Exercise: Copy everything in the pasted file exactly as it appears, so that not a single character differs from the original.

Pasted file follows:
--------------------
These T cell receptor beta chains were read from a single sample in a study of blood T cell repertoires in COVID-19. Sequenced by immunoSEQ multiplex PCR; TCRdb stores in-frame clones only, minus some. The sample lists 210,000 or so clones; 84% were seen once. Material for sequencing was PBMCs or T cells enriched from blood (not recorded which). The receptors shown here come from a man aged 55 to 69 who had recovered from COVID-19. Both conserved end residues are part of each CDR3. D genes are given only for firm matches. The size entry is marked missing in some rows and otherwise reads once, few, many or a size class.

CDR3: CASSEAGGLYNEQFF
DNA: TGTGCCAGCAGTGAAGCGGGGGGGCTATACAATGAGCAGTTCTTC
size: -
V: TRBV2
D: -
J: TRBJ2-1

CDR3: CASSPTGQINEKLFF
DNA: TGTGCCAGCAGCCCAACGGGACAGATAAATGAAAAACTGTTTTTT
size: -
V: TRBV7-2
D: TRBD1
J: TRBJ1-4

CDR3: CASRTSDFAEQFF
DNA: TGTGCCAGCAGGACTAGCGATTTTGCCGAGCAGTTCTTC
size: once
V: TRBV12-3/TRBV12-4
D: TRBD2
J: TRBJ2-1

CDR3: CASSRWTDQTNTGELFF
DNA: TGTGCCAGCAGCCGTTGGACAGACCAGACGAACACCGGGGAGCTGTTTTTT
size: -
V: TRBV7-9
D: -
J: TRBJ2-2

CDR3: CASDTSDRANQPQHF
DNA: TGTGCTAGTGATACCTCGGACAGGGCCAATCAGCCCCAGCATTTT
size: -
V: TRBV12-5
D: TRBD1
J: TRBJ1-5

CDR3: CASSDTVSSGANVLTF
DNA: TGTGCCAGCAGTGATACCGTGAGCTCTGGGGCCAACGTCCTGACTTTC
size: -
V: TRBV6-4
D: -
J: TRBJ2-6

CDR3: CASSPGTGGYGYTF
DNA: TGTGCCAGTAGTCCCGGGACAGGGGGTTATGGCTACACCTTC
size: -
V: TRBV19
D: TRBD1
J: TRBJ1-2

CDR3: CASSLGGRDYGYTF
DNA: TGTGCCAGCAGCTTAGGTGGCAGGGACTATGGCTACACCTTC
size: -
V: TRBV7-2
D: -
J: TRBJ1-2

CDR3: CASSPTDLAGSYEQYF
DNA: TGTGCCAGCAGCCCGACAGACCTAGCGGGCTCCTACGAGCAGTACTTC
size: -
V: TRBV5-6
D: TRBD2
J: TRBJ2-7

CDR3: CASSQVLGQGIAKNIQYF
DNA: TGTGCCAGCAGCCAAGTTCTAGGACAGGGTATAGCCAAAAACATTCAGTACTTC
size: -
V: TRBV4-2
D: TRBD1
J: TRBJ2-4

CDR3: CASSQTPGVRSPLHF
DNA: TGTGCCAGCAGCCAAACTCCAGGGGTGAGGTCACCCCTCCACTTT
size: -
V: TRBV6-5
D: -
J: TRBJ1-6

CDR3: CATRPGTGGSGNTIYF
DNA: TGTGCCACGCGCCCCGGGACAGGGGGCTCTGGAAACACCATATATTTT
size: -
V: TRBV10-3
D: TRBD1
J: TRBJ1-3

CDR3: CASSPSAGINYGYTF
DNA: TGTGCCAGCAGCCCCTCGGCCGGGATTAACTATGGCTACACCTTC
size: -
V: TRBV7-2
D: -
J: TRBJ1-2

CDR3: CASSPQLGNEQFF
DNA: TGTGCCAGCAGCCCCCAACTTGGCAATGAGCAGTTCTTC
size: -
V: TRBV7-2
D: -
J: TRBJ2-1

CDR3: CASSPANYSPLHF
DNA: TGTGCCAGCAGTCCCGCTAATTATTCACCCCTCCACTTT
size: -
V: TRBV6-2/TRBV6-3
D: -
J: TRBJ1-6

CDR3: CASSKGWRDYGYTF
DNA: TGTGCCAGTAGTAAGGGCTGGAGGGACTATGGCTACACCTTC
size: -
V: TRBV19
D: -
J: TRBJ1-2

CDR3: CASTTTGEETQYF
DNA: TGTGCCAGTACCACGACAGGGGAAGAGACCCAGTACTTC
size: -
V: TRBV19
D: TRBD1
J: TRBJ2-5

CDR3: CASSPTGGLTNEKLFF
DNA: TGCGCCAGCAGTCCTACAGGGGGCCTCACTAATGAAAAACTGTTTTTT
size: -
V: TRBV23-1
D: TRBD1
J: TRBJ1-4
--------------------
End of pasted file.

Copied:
These T cell receptor beta chains were read from a single sample in a study of blood T cell repertoires in COVID-19. Sequenced by immunoSEQ multiplex PCR; TCRdb stores in-frame clones only, minus some. The sample lists 210,000 or so clones; 84% were seen once. Material for sequencing was PBMCs or T cells enriched from blood (not recorded which). The receptors shown here come from a man aged 55 to 69 who had recovered from COVID-19. Both conserved end residues are part of each CDR3. D genes are given only for firm matches. The size entry is marked missing in some rows and otherwise reads once, few, many or a size class.

CDR3: CASSEAGGLYNEQFF
DNA: TGTGCCAGCAGTGAAGCGGGGGGGCTATACAATGAGCAGTTCTTC
size: -
V: TRBV2
D: -
J: TRBJ2-1

CDR3: CASSPTGQINEKLFF
DNA: TGTGCCAGCAGCCCAACGGGACAGATAAATGAAAAACTGTTTTTT
size: -
V: TRBV7-2
D: TRBD1
J: TRBJ1-4

CDR3: CASRTSDFAEQFF
DNA: TGTGCCAGCAGGACTAGCGATTTTGCCGAGCAGTTCTTC
size: once
V: TRBV12-3/TRBV12-4
D: TRBD2
J: TRBJ2-1

CDR3: CASSRWTDQTNTGELFF
DNA: TGTGCCAGCAGCCGTTGGACAGACCAGACGAACACCGGGGAGCTGTTTTTT
size: -
V: TRBV7-9
D: -
J: TRBJ2-2

CDR3: CASDTSDRANQPQHF
DNA: TGTGCTAGTGATACCTCGGACAGGGCCAATCAGCCCCAGCATTTT
size: -
V: TRBV12-5
D: TRBD1
J: TRBJ1-5

CDR3: CASSDTVSSGANVLTF
DNA: TGTGCCAGCAGTGATACCGTGAGCTCTGGGGCCAACGTCCTGACTTTC
size: -
V: TRBV6-4
D: -
J: TRBJ2-6

CDR3: CASSPGTGGYGYTF
DNA: TGTGCCAGTAGTCCCGGGACAGGGGGTTATGGCTACACCTTC
size: -
V: TRBV19
D: TRBD1
J: TRBJ1-2

CDR3: CASSLGGRDYGYTF
DNA: TGTGCCAGCAGCTTAGGTGGCAGGGACTATGGCTACACCTTC
size: -
V: TRBV7-2
D: -
J: TRBJ1-2

CDR3: CASSPTDLAGSYEQYF
DNA: TGTGCCAGCAGCCCGACAGACCTAGCGGGCTCCTACGAGCAGTACTTC
size: -
V: TRBV5-6
D: TRBD2
J: TRBJ2-7

CDR3: CASSQVLGQGIAKNIQYF
DNA: TGTGCCAGCAGCCAAGTTCTAGGACAGGGTATAGCCAAAAACATTCAGTACTTC
size: -
V: TRBV4-2
D: TRBD1
J: TRBJ2-4

CDR3: CASSQTPGVRSPLHF
DNA: TGTGCCAGCAGCCAAACTCCAGGGGTGAGGTCACCCCTCCACTTT
size: -
V: TRBV6-5
D: -
J: TRBJ1-6

CDR3: CATRPGTGGSGNTIYF
DNA: TGTGCCACGCGCCCCGGGACAGGGGGCTCTGGAAACACCATATATTTT
size: -
V: TRBV10-3
D: TRBD1
J: TRBJ1-3

CDR3: CASSPSAGINYGYTF
DNA: TGTGCCAGCAGCCCCTCGGCCGGGATTAACTATGGCTACACCTTC
size: -
V: TRBV7-2
D: -
J: TRBJ1-2

CDR3: CASSPQLGNEQFF
DNA: TGTGCCAGCAGCCCCCAACTTGGCAATGAGCAGTTCTTC
size: -
V: TRBV7-2
D: -
J: TRBJ2-1

CDR3: CASSPANYSPLHF
DNA: TGTGCCAGCAGTCCCGCTAATTATTCACCCCTCCACTTT
size: -
V: TRBV6-2/TRBV6-3
D: -
J: TRBJ1-6

CDR3: CASSKGWRDYGYTF
DNA: TGTGCCAGTAGTAAGGGCTGGAGGGACTATGGCTACACCTTC
size: -
V: TRBV19
D: -
J: TRBJ1-2

CDR3: CASTTTGEETQYF
DNA: TGTGCCAGTACCACGACAGGGGAAGAGACCCAGTACTTC
size: -
V: TRBV19
D: TRBD1
J: TRBJ2-5

CDR3: CASSPTGGLTNEKLFF
DNA: TGCGCCAGCAGTCCTACAGGGGGCCTCACTAATGAAAAACTGTTTTTT
size: -
V: TRBV23-1
D: TRBD1
J: TRBJ1-4